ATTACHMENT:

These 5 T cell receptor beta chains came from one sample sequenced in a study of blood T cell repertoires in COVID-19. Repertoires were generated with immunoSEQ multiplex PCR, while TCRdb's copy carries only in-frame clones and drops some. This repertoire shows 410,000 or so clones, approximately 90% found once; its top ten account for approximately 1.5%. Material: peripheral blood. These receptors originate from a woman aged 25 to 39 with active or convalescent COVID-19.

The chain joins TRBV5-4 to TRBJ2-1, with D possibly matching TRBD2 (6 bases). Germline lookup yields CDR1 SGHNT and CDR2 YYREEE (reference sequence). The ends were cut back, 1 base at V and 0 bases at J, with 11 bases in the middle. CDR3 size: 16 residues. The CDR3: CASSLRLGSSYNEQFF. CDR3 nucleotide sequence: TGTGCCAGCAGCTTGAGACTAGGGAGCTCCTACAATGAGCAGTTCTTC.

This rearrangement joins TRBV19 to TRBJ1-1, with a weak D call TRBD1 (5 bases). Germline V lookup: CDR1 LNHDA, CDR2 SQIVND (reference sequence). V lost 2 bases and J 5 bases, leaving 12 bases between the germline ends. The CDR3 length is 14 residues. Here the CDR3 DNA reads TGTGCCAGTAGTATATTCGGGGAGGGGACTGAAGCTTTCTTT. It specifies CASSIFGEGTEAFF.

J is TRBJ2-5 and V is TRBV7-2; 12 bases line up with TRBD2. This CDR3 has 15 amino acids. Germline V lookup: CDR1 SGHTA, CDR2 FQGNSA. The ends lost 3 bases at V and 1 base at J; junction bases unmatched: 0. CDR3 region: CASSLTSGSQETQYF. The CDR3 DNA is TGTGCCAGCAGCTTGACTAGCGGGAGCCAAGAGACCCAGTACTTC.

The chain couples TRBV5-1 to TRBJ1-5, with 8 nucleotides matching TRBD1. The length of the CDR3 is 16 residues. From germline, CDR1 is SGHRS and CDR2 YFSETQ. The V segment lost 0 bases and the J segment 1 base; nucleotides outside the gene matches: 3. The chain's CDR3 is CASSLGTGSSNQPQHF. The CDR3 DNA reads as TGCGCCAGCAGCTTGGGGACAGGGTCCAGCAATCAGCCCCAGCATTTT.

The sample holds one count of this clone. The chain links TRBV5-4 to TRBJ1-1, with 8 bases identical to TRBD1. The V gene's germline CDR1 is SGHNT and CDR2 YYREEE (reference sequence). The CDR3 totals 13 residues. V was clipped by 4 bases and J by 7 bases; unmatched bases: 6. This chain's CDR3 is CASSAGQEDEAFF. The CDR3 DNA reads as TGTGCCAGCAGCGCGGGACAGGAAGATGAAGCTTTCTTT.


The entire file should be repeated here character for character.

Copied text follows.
These 5 T cell receptor beta chains came from one sample sequenced in a study of blood T cell repertoires in COVID-19. Repertoires were generated with immunoSEQ multiplex PCR, while TCRdb's copy carries only in-frame clones and drops some. This repertoire shows 410,000 or so clones, approximately 90% found once; its top ten account for approximately 1.5%. Material: peripheral blood. These receptors originate from a woman aged 25 to 39 with active or convalescent COVID-19.

The chain joins TRBV5-4 to TRBJ2-1, with D possibly matching TRBD2 (6 bases). Germline lookup yields CDR1 SGHNT and CDR2 YYREEE (reference sequence). The ends were cut back, 1 base at V and 0 bases at J, with 11 bases in the middle. CDR3 size: 16 residues. The CDR3: CASSLRLGSSYNEQFF. CDR3 nucleotide sequence: TGTGCCAGCAGCTTGAGACTAGGGAGCTCCTACAATGAGCAGTTCTTC.

This rearrangement joins TRBV19 to TRBJ1-1, with a weak D call TRBD1 (5 bases). Germline V lookup: CDR1 LNHDA, CDR2 SQIVND (reference sequence). V lost 2 bases and J 5 bases, leaving 12 bases between the germline ends. The CDR3 length is 14 residues. Here the CDR3 DNA reads TGTGCCAGTAGTATATTCGGGGAGGGGACTGAAGCTTTCTTT. It specifies CASSIFGEGTEAFF.

J is TRBJ2-5 and V is TRBV7-2; 12 bases line up with TRBD2. This CDR3 has 15 amino acids. Germline V lookup: CDR1 SGHTA, CDR2 FQGNSA. The ends lost 3 bases at V and 1 base at J; junction bases unmatched: 0. CDR3 region: CASSLTSGSQETQYF. The CDR3 DNA is TGTGCCAGCAGCTTGACTAGCGGGAGCCAAGAGACCCAGTACTTC.

The chain couples TRBV5-1 to TRBJ1-5, with 8 nucleotides matching TRBD1. The length of the CDR3 is 16 residues. From germline, CDR1 is SGHRS and CDR2 YFSETQ. The V segment lost 0 bases and the J segment 1 base; nucleotides outside the gene matches: 3. The chain's CDR3 is CASSLGTGSSNQPQHF. The CDR3 DNA reads as TGCGCCAGCAGCTTGGGGACAGGGTCCAGCAATCAGCCCCAGCATTTT.

The sample holds one count of this clone. The chain links TRBV5-4 to TRBJ1-1, with 8 bases identical to TRBD1. The V gene's germline CDR1 is SGHNT and CDR2 YYREEE (reference sequence). The CDR3 totals 13 residues. V was clipped by 4 bases and J by 7 bases; unmatched bases: 6. This chain's CDR3 is CASSAGQEDEAFF. The CDR3 DNA reads as TGTGCCAGCAGCGCGGGACAGGAAGATGAAGCTTTCTTT.